Thirdmill Study Bible

Notes on 1 Timothy 4:7-6:2

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Train yourself in godliness - 1 Timothy 4:7

stories loved by old women. See note 1:4. Instead, train yourself in godliness. Both here and in 4:8, Paul has the ascetic teachings on food and marriage in mind. While acknowledging that self-denial in physical training has some value, he has consistently aimed at the value of 'good works,' which also express self-sacrificial love in service to others. See note 2:10.

This message is trustworthy - 1 Timothy 4:9

This message is trustworthy. See notes 1:15 and 3:1.

The Living God, who is the savior of all people - 1 Timothy 4:10

the living God, who is the Savior of all people. In his fourth gospel summary of the letter (see 1:15-16; 2:5-6; 3:16), Paul combines two key elements of his doctrine of God: 1) There is only one, true and living God, the God of Israel; and 2) Israel's god not only saves Jews, but all people who put their faith in him (cf. Isa 43:10-11).

Let no one despise your youth - 1 Timothy 4:12

Let no one despise your youth. The negative command here may denote some timidity in Timothy (cf. 4:14; 2 Tim 1:7), but also the reality that some, even beyond the false teachers, may not have accepted his authority or mandate from Paul. Again, Paul urges both correction and a constructive example. Instead, set an example for those who believe. Moral authority is gained and sustained by a good example in words, deeds and relationships. Indeed, this short summary echoes the character qualifications of church officers (see note 3:1-7 and 3:8-13).

Healthy Relationships in God's Household - 1 Timothy 5:1-6:2

Paul Describes Healthy Relationships between Groups in God's Household. Having addressed Timothy's critical responsibility of correcting false teachers, Paul now addresses Timothy's constructive pastoral relations with identifiable groups in God's household. The apostle's summary instructions (5:1-2) indicate that his household imagery is substantial, not merely metaphorical. Timothy is to relate to church members as family members. Though this section does not take on the formal characteristics of 'household codes' (see Eph 5:21-6:9; Col 3:18-4:1; 1 Pet 2:13-3:7), Paul articulated particular patterns for Timothy to model in relation to widows (5:3-16), elders (5:17-25), and slaves (6:1-2).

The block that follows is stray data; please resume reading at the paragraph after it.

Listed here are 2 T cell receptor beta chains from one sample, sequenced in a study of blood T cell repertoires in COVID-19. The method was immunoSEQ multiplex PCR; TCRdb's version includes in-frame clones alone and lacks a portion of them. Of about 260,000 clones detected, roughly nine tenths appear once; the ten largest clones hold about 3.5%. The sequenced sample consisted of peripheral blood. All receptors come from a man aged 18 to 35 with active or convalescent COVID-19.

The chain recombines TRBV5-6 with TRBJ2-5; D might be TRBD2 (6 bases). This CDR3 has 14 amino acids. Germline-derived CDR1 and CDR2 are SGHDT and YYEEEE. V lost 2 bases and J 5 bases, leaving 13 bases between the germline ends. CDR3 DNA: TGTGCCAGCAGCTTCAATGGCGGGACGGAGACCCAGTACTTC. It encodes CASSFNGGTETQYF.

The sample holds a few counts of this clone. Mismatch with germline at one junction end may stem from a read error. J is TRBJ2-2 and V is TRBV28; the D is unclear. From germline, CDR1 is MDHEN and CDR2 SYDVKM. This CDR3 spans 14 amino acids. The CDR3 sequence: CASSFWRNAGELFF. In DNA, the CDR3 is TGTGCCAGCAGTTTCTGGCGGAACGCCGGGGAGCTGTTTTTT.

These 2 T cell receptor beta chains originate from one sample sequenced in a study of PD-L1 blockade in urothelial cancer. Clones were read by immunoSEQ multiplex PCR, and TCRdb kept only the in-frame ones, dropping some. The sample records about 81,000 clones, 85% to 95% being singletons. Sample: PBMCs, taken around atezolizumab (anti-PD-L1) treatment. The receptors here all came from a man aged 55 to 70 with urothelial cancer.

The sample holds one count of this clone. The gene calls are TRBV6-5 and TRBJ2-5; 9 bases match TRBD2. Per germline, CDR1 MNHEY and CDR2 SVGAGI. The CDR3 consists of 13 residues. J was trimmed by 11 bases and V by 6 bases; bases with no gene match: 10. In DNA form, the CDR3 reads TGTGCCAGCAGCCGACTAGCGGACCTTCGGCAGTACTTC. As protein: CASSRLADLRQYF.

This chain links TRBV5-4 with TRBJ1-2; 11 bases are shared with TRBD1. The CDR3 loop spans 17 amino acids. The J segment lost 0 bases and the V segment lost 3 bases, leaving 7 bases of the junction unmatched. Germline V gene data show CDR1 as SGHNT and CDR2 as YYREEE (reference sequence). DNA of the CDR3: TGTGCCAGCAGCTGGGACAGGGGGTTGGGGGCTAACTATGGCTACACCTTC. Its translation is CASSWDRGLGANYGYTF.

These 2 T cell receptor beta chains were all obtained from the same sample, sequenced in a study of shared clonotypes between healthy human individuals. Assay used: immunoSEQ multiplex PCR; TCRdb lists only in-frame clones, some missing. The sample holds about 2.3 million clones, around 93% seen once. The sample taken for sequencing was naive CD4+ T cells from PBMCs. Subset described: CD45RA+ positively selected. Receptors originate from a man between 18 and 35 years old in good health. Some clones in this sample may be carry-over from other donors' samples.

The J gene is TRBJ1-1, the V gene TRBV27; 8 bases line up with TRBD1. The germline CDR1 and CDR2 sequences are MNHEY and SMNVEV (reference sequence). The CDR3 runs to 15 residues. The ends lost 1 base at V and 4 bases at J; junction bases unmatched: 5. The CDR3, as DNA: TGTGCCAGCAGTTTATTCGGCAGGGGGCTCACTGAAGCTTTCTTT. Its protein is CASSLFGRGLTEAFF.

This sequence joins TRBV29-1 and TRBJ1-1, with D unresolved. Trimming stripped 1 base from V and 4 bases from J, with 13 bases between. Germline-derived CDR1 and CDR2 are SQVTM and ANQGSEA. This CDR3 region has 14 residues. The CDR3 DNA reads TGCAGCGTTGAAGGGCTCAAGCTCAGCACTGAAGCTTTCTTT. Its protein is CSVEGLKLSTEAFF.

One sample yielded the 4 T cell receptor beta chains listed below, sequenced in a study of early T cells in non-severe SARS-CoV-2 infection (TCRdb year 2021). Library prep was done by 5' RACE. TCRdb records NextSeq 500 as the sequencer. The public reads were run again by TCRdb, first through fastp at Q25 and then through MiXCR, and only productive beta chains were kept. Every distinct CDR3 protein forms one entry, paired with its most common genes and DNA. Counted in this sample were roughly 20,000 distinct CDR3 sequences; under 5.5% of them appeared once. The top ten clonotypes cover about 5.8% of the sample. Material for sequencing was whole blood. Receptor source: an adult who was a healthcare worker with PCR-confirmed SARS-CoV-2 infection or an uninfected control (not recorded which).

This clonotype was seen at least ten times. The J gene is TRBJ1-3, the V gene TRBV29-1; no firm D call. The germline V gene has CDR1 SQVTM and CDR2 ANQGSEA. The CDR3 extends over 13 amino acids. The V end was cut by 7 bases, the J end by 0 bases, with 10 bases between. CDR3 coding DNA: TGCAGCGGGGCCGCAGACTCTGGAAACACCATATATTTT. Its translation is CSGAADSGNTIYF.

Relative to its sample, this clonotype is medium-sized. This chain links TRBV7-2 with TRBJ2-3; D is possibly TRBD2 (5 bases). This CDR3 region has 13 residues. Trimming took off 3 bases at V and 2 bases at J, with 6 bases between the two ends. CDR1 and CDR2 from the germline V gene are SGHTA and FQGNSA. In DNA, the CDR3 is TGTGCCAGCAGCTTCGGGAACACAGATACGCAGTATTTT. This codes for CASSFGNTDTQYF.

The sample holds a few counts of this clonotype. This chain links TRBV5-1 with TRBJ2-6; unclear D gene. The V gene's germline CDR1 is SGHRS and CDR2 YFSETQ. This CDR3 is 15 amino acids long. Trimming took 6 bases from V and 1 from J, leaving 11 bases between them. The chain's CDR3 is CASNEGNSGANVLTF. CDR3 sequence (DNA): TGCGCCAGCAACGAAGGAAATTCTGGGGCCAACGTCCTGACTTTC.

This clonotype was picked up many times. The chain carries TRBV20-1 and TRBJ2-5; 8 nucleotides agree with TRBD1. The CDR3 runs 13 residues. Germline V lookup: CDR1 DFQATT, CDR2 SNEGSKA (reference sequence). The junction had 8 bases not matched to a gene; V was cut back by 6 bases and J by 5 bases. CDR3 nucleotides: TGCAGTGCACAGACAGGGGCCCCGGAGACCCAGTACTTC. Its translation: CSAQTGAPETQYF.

Treat groups in Groups in God's household as family members. - 1 Timothy 5:1-2

Treat groups in God's household as family members. The purpose statement of the letter focuses reader attention on "how to behave in the household of God" (see note 3:15). Paul applied the metaphor earlier in the letter to qualifications for church leaders (see notes 3:4, 12). In this overarching summary, he characterizes pastoral relations with different groups in specific familial terms. Timothy is not to abuse his authority. Rather, he is to relate to 'older men' as 'fathers,' 'younger men' as 'brothers,' older women as 'mothers' and 'younger women' as 'sisters.

Criteria for relating to younger & older Widows well. - 1 Timothy 5:3-16

Paul instructed Timothy on how to care well for widowed women, who were particularly vulnerable to exploitation in Ephesian society. Indeed, 'some' had been influenced by the false teachers and were sinning against the community (cf. 1 Tim 5:13-15; 2 Tim 3:6-7). Paul distinguished between older and younger widows, and between widows who had family resources and those who were all alone (5:5)

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